Russian director Fedor Bondarchuk’s sci-fi blockbuster Attraction has secured a limited Us theatrical release via Regal Theatres.

The exhibitor has committed to screening the alien invasion movie in at least 20 theatres in the Us.

The film’s sales agent Art Pictures Studio has also closed a multi-territory deal for the home entertainment rights to Attraction in the Us, UK, Australia, New Zealand and Canada with Berlin-based distributor Capelight Pictures, which has handled such films as The Babadook and Hardcore Henry. Attraction will be available
See full article at ScreenDaily »

Small scream: why TV's horror shows are scarily bad

The development of a series based on The Blair Witch Project suggests a terrifyingly misjudged idea and highlights a problem with genre TV

Here’s a fun game: what’s the worst film you could possibly adapt for television? Something gimmicky like Hardcore Henry? Something abstract like Warhol’s Empire? Blair Witch Project? Actually, let’s stop there, because the answer is Blair Witch Project. The answer is always Blair Witch Project.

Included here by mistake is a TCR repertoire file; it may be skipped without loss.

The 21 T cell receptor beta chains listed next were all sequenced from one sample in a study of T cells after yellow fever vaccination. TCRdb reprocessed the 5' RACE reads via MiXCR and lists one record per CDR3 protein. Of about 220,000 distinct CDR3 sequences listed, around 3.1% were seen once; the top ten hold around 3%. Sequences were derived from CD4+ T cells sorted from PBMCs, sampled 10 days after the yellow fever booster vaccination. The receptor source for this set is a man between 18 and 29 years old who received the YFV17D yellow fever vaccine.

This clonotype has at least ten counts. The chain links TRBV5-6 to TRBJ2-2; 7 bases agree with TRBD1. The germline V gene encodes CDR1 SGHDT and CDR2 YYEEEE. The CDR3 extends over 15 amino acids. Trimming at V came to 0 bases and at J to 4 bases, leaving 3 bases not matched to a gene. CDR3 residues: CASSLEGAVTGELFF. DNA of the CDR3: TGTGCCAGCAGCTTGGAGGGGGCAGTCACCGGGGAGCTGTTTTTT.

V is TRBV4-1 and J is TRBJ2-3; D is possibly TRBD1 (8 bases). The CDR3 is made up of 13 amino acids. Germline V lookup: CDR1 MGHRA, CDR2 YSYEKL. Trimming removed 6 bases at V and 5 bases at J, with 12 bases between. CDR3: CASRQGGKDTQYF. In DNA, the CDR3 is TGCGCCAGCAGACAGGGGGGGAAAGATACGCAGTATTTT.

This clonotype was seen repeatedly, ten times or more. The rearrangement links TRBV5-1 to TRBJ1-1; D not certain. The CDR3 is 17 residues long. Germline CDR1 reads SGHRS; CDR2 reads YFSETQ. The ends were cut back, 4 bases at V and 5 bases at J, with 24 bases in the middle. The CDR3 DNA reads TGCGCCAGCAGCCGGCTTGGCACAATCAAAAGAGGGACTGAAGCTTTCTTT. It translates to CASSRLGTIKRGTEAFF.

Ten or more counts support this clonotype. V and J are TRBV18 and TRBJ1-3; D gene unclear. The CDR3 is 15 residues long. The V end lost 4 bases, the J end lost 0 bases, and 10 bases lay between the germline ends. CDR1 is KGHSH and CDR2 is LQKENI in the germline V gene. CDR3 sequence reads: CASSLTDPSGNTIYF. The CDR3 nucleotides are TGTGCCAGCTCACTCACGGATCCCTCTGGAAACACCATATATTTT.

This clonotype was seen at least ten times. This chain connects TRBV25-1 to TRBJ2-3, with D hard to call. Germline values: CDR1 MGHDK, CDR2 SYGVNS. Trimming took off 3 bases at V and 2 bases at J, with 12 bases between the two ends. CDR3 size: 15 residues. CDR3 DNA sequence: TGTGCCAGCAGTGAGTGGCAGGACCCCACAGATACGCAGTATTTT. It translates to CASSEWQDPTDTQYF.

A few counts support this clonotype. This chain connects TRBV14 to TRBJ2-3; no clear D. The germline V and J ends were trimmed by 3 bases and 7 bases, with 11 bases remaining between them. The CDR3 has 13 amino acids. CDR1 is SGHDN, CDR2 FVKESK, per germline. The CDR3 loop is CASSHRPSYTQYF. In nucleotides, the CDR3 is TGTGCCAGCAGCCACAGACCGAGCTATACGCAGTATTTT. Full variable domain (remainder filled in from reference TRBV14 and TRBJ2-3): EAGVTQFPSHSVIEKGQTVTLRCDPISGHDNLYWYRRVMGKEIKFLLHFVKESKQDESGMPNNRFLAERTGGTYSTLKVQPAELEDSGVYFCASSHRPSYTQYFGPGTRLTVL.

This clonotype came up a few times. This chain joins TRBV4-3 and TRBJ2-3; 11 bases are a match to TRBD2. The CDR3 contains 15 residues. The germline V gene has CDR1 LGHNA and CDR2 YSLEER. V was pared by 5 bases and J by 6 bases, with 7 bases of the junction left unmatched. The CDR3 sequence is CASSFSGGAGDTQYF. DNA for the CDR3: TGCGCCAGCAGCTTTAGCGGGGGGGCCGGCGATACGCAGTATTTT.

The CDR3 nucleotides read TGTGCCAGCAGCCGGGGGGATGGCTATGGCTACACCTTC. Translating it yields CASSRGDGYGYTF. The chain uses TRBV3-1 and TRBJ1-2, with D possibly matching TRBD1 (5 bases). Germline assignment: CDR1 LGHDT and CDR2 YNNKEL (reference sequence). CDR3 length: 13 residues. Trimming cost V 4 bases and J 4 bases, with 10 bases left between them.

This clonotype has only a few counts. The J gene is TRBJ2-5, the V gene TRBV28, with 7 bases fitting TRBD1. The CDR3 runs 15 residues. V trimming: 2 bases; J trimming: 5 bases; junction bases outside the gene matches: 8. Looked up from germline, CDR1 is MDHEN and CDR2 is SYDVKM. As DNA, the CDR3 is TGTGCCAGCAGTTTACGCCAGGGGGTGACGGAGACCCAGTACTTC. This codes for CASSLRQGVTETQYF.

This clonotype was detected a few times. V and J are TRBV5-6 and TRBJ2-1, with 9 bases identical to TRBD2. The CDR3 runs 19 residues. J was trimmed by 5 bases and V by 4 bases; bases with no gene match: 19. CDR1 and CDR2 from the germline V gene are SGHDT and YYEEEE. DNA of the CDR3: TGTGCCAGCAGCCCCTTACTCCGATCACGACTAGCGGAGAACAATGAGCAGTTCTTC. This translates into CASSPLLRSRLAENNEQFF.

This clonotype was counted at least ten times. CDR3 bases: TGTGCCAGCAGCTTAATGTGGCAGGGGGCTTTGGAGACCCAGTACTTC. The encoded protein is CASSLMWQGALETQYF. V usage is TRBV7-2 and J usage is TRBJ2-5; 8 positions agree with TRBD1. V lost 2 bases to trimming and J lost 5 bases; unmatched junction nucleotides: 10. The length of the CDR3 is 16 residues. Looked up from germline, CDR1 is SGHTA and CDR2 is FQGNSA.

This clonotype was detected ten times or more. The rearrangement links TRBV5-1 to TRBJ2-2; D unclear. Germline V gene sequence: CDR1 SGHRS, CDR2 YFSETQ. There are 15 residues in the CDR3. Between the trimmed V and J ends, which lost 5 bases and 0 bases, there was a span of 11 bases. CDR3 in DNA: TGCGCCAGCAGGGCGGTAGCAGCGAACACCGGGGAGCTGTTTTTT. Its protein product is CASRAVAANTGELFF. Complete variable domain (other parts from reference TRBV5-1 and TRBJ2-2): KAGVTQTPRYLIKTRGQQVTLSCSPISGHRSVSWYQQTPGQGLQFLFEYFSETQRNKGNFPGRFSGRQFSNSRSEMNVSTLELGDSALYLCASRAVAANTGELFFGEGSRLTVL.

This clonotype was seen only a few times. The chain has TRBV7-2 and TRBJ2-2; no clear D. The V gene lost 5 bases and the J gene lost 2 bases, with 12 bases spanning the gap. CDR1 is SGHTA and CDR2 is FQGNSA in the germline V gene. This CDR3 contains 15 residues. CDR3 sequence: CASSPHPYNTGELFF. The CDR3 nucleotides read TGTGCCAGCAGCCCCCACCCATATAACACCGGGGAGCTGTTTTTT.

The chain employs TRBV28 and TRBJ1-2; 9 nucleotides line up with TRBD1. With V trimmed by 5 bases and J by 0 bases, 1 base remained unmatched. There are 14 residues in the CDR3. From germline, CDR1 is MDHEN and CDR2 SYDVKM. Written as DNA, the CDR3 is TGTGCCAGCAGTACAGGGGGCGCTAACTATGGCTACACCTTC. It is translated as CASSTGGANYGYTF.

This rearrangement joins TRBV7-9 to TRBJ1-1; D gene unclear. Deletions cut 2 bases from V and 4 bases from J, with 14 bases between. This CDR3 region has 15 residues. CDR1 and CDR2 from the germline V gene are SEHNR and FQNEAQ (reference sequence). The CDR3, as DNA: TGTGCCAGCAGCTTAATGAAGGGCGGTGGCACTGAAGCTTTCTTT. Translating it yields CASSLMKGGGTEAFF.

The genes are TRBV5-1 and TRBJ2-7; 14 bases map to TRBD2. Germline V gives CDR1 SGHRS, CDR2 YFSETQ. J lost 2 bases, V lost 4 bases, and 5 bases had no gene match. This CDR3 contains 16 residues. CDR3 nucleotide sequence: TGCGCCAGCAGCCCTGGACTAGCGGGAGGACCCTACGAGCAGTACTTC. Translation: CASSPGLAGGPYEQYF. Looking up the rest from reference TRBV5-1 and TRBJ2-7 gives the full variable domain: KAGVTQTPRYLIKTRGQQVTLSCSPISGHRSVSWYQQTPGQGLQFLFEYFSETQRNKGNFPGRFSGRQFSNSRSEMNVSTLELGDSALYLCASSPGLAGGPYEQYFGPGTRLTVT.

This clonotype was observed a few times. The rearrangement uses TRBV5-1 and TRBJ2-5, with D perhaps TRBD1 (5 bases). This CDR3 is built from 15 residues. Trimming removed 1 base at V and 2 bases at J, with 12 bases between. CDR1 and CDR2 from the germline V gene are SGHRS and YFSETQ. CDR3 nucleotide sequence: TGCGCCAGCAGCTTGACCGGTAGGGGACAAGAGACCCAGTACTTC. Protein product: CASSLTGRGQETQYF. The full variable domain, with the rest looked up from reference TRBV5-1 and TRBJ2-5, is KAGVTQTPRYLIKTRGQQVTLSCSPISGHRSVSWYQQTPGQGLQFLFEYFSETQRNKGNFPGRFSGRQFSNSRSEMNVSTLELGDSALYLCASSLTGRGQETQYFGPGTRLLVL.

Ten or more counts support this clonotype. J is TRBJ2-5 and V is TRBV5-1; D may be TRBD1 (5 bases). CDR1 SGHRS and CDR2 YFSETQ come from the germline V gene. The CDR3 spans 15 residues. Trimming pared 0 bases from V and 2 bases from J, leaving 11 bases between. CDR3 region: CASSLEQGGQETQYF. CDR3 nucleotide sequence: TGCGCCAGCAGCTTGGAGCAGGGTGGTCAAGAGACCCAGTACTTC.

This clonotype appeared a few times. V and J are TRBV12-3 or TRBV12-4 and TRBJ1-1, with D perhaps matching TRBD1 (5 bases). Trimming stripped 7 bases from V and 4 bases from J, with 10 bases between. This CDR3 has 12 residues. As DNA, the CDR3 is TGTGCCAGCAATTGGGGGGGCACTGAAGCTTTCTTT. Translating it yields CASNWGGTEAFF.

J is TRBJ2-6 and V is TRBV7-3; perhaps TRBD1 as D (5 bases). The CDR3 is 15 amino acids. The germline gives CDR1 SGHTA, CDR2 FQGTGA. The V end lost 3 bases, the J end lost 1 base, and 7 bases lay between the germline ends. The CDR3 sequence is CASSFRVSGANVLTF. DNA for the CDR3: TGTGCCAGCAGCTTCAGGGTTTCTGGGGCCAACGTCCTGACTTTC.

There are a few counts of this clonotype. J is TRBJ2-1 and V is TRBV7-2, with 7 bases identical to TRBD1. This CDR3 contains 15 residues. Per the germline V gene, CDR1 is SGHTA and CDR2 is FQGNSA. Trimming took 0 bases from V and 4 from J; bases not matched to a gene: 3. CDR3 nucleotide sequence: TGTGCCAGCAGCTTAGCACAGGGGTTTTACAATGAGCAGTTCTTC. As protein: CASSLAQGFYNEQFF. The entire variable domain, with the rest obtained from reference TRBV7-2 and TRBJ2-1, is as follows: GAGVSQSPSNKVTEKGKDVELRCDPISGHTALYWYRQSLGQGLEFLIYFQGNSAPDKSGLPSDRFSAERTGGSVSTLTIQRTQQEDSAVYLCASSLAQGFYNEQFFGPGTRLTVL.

Related: Listen closely: why Hollywood has become obsessed with podcasts

Continue reading...
See full article at The Guardian - TV News »

Five Things You Didn’t Know About Haley Bennett

Haley Bennett is an actress and singer who was born in Florida on January 7, 1988. She began her professional acting career in 2007 when she made her film debut in ‘Music and Lyrics’ playing the role of Cora Corman. She starred alongside Hugh Grant and Drew Barrymore in this movie. Other films for which she is well-known include ‘The Girl on the Train’, ‘College’, ‘Kaboom’, ‘The Hole’, ‘The Equalizer’, ‘The Haunting of Molly Hartley’, ‘Hardcore Henry’, and ‘The Magnificent Seven’. Despite having roles in so many hit movies, there are many things you probably do not know about this

Five Things You Didn’t Know About Haley Bennett
See full article at TVovermind.com »

'Hello' Review: A fun film on serendipity and soulmates